How household bills can help your credit score

By Natasha Culzac

Saved up a little extra cash but not sure what to do with it. Here are the saving options available to you.

Whoever thought paying bills could be a positive. Got bad or no credit history, your household bills are here to help.

Oh, really?

Yes, traditionally it was all a one-way street in that bills only negatively affected your credit score, never positively. Missed payments and defaults can, and always did, severely impact your score, so it’s important to make sure you’re up-to-date. It’s best to put these bills on a direct debit plan so that you never miss a payment.

So what’s changed?

Credit reference agencies are always trying to evolve and find ways to make their products relevant. Experian, for example, has an ongoing programme to add beneficial, on-time utilities payments to customers’ credit reports.

Experian says that since 2009 it has added millions of records from the providers of gas, electricity, water and fixed communications services. This includes a hell of a lot from British Gas. And the number of companies taking part, as well as the records they are disclosing, are continually growing.

Finally, the fact your bills have been paid on time will be reflected in your report, potentially giving it a much-needed boost.

Who will this help exactly?

Primarily people with barely any credit history as well as those with a poor one. Obviously even the shiniest, most faultless credit report will also benefit, but this really will enhance the worthiness of those who otherwise struggle to pay off debt in time (yet always pay their utilities bills) or those who have no other credit at all.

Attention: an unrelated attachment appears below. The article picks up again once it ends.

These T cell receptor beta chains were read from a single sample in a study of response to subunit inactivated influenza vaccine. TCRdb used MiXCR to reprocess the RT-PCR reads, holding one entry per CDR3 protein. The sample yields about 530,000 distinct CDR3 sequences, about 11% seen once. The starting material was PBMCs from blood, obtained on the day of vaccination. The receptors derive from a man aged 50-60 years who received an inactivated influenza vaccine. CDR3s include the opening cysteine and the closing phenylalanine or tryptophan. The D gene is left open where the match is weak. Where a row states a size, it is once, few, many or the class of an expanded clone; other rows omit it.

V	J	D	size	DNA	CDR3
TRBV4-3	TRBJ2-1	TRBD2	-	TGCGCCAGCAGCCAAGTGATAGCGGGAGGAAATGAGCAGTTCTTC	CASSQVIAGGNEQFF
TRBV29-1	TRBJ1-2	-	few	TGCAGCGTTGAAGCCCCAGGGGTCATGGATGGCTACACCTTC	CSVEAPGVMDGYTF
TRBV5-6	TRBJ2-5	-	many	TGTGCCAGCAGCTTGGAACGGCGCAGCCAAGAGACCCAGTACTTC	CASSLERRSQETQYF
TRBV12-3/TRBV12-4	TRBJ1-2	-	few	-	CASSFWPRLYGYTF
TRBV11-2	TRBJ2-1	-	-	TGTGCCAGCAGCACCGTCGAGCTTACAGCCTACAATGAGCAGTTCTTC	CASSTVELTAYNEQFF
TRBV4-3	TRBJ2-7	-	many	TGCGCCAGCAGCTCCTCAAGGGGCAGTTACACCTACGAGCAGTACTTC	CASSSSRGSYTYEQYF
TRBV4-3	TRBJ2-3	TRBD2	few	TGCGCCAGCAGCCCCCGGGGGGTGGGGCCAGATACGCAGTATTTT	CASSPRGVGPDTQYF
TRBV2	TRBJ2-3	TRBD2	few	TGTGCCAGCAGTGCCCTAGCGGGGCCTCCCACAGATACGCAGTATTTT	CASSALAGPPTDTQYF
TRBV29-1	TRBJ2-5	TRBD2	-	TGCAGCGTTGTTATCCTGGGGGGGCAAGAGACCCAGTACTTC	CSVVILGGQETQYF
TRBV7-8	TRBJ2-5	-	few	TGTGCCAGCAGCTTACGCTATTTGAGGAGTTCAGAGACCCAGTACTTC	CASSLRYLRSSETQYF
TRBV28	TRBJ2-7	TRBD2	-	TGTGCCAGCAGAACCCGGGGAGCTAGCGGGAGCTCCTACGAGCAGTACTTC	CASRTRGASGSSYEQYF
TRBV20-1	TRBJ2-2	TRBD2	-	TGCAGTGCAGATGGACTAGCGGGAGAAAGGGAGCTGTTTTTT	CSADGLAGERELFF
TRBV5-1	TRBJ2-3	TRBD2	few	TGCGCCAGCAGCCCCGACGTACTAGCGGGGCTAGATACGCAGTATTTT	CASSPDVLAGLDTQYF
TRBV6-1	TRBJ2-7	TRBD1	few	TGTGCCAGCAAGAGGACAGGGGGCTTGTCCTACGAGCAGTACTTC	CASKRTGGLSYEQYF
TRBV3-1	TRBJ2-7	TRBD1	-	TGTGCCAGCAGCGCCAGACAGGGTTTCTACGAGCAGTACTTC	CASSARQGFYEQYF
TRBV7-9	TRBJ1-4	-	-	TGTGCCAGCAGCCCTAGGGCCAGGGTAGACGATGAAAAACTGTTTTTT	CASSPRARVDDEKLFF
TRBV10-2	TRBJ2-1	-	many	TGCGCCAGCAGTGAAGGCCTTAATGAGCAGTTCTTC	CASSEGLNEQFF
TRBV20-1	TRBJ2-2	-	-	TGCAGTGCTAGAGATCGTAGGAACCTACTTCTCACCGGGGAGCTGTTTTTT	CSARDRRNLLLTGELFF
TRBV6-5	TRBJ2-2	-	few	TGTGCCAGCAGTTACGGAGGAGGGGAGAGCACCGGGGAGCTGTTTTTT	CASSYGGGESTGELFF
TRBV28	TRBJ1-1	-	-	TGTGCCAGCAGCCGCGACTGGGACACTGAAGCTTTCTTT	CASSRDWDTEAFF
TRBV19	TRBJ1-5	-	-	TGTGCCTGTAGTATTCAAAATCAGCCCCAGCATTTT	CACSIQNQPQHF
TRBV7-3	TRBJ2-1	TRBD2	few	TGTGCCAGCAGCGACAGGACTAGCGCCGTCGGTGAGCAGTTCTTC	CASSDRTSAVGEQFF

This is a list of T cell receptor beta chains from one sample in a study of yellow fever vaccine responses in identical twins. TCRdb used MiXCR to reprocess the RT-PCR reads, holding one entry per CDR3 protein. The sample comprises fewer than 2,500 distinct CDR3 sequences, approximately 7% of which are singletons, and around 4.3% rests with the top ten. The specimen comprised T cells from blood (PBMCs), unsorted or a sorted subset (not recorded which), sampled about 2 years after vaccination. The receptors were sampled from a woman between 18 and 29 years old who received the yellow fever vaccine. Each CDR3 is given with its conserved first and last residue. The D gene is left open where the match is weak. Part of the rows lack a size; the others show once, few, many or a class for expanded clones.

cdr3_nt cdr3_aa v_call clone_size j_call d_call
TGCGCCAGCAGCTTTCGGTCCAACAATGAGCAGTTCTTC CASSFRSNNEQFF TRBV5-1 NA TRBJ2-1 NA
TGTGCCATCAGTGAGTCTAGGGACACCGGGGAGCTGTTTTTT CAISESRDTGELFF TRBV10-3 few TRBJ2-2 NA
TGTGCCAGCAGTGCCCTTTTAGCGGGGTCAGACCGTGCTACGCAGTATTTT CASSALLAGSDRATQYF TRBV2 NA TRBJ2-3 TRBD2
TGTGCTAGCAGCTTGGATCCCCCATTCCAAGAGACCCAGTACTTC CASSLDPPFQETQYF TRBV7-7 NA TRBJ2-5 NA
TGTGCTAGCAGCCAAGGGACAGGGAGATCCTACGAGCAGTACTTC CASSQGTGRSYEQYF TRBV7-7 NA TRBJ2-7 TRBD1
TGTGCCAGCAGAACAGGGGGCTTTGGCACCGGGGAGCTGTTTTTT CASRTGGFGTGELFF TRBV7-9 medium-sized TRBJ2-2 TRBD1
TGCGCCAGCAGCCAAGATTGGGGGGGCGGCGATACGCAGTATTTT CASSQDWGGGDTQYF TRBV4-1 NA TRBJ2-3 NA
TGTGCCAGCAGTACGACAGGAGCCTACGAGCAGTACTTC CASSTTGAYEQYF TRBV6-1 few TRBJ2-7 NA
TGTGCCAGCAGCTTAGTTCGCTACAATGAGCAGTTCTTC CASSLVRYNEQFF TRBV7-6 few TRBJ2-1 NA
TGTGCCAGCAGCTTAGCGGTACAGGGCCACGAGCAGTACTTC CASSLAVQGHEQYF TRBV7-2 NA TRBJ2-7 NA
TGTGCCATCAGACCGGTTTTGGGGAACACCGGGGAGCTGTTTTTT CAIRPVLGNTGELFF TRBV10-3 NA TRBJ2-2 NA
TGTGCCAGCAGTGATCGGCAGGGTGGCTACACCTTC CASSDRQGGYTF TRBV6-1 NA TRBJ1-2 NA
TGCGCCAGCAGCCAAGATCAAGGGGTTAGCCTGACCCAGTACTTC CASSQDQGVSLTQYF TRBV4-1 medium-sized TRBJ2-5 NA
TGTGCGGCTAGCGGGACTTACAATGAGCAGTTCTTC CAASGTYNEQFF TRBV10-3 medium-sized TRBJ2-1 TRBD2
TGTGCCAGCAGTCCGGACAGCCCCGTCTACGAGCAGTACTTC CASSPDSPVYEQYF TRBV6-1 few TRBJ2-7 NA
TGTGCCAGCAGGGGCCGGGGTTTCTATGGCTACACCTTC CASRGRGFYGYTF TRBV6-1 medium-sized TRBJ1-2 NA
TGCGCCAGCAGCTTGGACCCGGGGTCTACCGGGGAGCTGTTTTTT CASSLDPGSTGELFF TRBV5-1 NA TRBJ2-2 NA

What else?

Be aware that being financially linked to someone can have an effect on your credit. Joint credit accounts, such as mortgages or bank accounts, will mean that you are financially associated with someone and their credit history can affect yours. This is the same with utility bills, however a firm will only link you with someone if you if it thinks you are in a couple and in a traditional ‘financial unit’.

Utility bills helping credit histories is part of a wider drive to help those with low credit scores to improve their report with normal household bills. For example, there’s a new initiative to help renters’ payments count towards their credit just as mortgage payments do. Cool, right? Credit Ladder records your rental payments and feeds this into Experian as part of its Rental Exchange. So long as you pay your rent on time, this’ll be a beauty. Read more about this rental initiative here.

Top takeaway

As annoying as they are, we no longer have to view household bills as all doom and gloom. Remember to set up a direct debit so they’re always paid on time and you can skip the high interest credit cards but still build your way to an excellent credit score.



By Natasha Culzac

Thanks to a journalistic career history and a childhood at Sylvia Young Theatre School, Natasha has her fingers in a few professional pies, doing her best impression of a model and actor as well as personal finance writer. Outside of work she compulsively watches BBC period dramas and constantly lies to herself that this year will be the year she learns French, once and for all.


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